By Krysta Huber, Studio Lead & Instructor at The Fort Athletic Club, Certified Nutrition Coach, Personal Trainer, Group Fitness Instructor
It’s not exactly new to point out that most women are far beyond tolerating media portrayals of seemingly unrealistic physiques.Retail brands and influencers have taken a stand on the subject matter for quite some time. What movements represent a clear departure from the once idealized, stick-thin-Victoria’s Secret-model-body standards? Numerous social campaigns centered around body image, like the Body Positivity, ‘healthy-at-every-size’, anti-diet, and body neutrality cultures.
Although the body positivity movement dates back to the 1960s, when I consider what has shaped the conversation around body image in the last 20 years, Dove’s Real Beauty campaign is one of the more iconic moments that come to mind. But that campaign dates back to 2004: MySpace was in its infancy. Mark Zuckerburg was still writing the code for what would later become Facebook. Instagram wouldn’t enter the scene for another six years.
Since then we have traded magazine airbrushing techniques used by models and celebrities for apps like Facetune that can cinch the waistlines of anyone with a smartphone–all with the swipe of a finger. If you’re reading this as a female who has spent just a few minutes scrolling any of these platforms, you’ll probably agree that social media places a renewed focus on our bodies. As a certified nutrition coach and personal trainer, and more importantly, as a mentor to women who struggle with the comparison game, I am relieved to see a more diverse representation and celebration of bodies online.
I’m all for giving likes in support of the “transformation photos” taken seconds apart, that illustrate to both men and women the illusory effects of lighting and angles, and sucking in your stomach to snap the insta-worthy photo.
But then there’s the other end of the spectrum, which is lately so culturally anti-diet it has me questioning whether it’s another form of toxicity in disguise. Take the artist Lizzo, whose music has exploded in the past three years. With that fame, Lizzo has publicly committed to building a platform supporting women to cultivate self-love. Lizzo believes that self-love and confidence stem from seeing ourselves represented in the people we aspire to emulate. I wholeheartedly agree with the power of role models, but I question at what cost.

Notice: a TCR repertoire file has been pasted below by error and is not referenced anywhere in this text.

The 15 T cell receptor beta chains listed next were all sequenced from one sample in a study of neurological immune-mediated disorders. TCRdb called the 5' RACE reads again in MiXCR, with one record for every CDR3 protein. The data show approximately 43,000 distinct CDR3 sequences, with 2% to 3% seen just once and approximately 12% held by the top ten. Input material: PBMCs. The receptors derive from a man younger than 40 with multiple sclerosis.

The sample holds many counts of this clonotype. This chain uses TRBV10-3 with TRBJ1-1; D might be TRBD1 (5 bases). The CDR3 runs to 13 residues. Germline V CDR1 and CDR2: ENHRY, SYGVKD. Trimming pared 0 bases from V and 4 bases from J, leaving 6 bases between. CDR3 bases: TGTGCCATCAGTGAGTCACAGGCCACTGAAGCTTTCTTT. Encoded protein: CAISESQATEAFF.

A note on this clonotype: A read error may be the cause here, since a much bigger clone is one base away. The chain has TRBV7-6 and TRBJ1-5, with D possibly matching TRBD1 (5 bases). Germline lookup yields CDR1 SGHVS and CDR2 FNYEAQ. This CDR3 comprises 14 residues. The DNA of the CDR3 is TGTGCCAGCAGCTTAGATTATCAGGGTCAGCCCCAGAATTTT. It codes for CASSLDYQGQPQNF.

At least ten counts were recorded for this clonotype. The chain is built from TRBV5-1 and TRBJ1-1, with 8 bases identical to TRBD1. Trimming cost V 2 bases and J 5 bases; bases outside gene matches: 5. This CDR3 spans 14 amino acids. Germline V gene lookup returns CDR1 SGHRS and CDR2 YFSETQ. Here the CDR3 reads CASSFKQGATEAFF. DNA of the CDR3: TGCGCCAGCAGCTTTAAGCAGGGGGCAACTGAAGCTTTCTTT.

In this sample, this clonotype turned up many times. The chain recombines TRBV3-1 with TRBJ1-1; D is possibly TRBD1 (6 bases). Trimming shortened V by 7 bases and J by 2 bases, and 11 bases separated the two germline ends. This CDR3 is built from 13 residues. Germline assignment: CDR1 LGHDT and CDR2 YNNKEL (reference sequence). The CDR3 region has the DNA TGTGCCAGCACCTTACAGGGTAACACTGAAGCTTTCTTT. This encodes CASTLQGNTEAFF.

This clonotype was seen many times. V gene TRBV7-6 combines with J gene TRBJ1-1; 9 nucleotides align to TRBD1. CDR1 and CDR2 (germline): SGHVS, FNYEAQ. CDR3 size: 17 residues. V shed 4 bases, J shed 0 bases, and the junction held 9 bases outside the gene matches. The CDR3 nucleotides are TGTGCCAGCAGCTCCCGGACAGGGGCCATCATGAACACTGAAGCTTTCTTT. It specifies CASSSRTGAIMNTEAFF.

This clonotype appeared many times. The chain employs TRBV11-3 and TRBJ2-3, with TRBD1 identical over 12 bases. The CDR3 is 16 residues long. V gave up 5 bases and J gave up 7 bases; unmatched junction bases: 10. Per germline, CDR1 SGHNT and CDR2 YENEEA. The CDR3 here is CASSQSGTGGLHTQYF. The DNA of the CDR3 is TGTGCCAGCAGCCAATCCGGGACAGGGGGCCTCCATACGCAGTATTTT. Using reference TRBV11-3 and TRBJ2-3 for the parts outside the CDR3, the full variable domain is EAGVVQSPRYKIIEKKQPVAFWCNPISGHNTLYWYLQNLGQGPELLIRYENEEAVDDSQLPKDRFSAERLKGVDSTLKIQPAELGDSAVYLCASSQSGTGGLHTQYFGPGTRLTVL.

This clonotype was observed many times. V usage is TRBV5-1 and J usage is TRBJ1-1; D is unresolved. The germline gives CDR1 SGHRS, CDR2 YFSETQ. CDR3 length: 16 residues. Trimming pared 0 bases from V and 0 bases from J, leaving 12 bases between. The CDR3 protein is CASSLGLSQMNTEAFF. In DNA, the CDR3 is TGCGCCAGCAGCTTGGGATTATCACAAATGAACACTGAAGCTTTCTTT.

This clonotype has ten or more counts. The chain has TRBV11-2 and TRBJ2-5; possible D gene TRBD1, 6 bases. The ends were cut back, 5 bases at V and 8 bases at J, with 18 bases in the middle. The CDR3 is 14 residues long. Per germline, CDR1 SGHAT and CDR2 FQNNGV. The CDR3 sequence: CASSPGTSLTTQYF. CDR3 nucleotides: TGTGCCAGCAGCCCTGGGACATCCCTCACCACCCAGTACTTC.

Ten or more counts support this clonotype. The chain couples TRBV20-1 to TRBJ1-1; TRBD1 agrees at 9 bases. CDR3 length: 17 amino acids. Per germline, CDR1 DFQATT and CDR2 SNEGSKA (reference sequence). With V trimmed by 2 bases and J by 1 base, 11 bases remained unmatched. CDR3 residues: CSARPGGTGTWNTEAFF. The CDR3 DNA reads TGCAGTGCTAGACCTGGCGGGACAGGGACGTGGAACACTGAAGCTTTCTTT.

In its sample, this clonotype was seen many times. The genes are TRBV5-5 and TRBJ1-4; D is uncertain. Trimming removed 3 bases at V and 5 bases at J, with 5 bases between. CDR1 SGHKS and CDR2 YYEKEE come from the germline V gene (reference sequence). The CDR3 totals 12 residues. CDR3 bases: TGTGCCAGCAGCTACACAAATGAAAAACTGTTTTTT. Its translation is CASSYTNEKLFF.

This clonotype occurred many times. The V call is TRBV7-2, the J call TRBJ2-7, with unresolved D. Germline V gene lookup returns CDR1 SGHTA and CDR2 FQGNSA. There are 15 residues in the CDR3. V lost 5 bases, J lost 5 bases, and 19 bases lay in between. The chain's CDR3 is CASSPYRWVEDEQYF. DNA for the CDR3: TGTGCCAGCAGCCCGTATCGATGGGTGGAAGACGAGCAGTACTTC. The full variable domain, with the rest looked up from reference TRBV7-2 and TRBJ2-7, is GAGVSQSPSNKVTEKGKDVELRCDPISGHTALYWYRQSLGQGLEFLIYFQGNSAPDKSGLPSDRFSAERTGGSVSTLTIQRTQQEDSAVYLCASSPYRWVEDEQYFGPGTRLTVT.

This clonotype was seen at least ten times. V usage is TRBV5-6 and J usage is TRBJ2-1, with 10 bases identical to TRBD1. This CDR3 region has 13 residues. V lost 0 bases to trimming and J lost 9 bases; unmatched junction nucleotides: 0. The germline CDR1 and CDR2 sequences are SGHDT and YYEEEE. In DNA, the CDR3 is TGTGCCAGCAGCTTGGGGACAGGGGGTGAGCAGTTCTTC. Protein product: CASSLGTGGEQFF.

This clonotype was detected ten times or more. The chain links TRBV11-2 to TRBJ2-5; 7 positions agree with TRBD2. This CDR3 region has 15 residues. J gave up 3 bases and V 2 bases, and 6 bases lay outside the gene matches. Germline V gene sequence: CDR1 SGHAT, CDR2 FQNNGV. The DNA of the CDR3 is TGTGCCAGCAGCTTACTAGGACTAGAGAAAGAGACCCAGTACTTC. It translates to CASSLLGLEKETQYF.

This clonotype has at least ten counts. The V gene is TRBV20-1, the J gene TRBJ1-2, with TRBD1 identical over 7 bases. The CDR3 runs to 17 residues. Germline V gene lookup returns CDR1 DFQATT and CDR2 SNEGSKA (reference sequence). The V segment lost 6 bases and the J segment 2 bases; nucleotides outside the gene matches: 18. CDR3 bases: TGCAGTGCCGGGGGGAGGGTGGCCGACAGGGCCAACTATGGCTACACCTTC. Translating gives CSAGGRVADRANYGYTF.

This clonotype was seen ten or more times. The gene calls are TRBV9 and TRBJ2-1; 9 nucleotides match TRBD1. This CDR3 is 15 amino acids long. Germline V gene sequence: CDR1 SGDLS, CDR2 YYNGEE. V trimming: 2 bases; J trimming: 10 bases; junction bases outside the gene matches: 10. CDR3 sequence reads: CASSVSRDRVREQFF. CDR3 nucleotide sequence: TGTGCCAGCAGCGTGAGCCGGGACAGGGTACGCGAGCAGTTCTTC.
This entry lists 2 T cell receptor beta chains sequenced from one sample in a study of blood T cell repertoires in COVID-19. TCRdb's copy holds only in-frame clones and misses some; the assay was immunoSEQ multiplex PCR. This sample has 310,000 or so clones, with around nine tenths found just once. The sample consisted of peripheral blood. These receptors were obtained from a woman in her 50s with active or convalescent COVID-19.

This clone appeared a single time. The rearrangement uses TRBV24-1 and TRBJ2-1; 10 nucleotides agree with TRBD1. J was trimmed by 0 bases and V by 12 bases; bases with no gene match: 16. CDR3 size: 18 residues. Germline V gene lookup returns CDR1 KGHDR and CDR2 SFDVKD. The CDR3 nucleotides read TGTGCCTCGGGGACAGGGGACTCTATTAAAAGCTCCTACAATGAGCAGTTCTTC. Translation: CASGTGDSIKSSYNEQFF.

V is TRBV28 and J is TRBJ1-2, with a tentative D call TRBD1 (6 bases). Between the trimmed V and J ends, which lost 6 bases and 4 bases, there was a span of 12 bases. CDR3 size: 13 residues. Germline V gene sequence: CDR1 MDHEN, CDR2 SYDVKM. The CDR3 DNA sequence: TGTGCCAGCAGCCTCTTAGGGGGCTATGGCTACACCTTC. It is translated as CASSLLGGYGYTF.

To be clear, this isn’t a case for insisting that a specific celebrity prioritize weight loss. For one thing, I’ve never had a successful client who’s come to me because someone else wanted a particular outcome for them. Motivation and discipline never work that way. And in this situation, the cost we’re talking about is a pretty significant one: your health and longevity.
What’s more, Lizzo’s success, popularity, or musical ability should not be related to her dress or pant size. There is no question that there are women around the globe selling themselves short on their talents because they feel overcome by insecurities around their appearances. For these women, especially, I applaud Lizzo for all that she stands for.
But I have to question whether the American singer, Lizzo’s, take on self-love is so staunchly one-sided in its embrace of body fat acceptance that it simultaneously puts down people who view the health benefits of weight loss as a form of self-love. Isn’t exercise also a form of self-love? Or taking steps to feel your best in your swimsuit this summer? Celebrities, models and influencers who represent body positivity may not expressly criticize exercise or anyone who chooses to eat vegetables over french fries. But sometimes, it appears that we are being asked to choose sides.
We need to get to a place where we all agree that self-love and self-care take so many different forms, even for the same person. I fully own the fact that self-care for me sometimes looks like different things. On the one hand it can be a challenging resistance training workout or a walk along the beach with my dog. On the other hand it might be a comforting bowl of spicy vodka pasta or a large cup of ice cream on a warm summer night. Yet, I can only speak from personal experience. I’m not always motivated to train or walk the dog. But a gigantic bowl of pasta and a cup of ice cream, even on a warm summer’s night, might arguably contribute to a future with diabetes. Well maybe. As a nutrition coach, one of the best responses I can give to my clients (which they don’t always appreciate) is: “It depends.” It’s situational, messy, and uniquely tailored to you as a person. Quite frankly, though, that’s kind of what life is all about.
Krysta Huber is a studio lead and instructor at The Fort Athletic Club, certified nutrition coach, personal trainer, and group fitness instructor. Her coaching program, The Fitness FYX, blends nutrition, fitness, mindset, and stress management into one holistic approach. Krysta specializes in helping group-fitness lovers lose weight without tons of cardio, hours in the kitchen, or passing up on the foods they love most. Krysta hosts a bi-weekly wellness podcast, called The FYX with Krysta Huber, where she focuses on nutrition tips, goal setting, and a healthy mindset.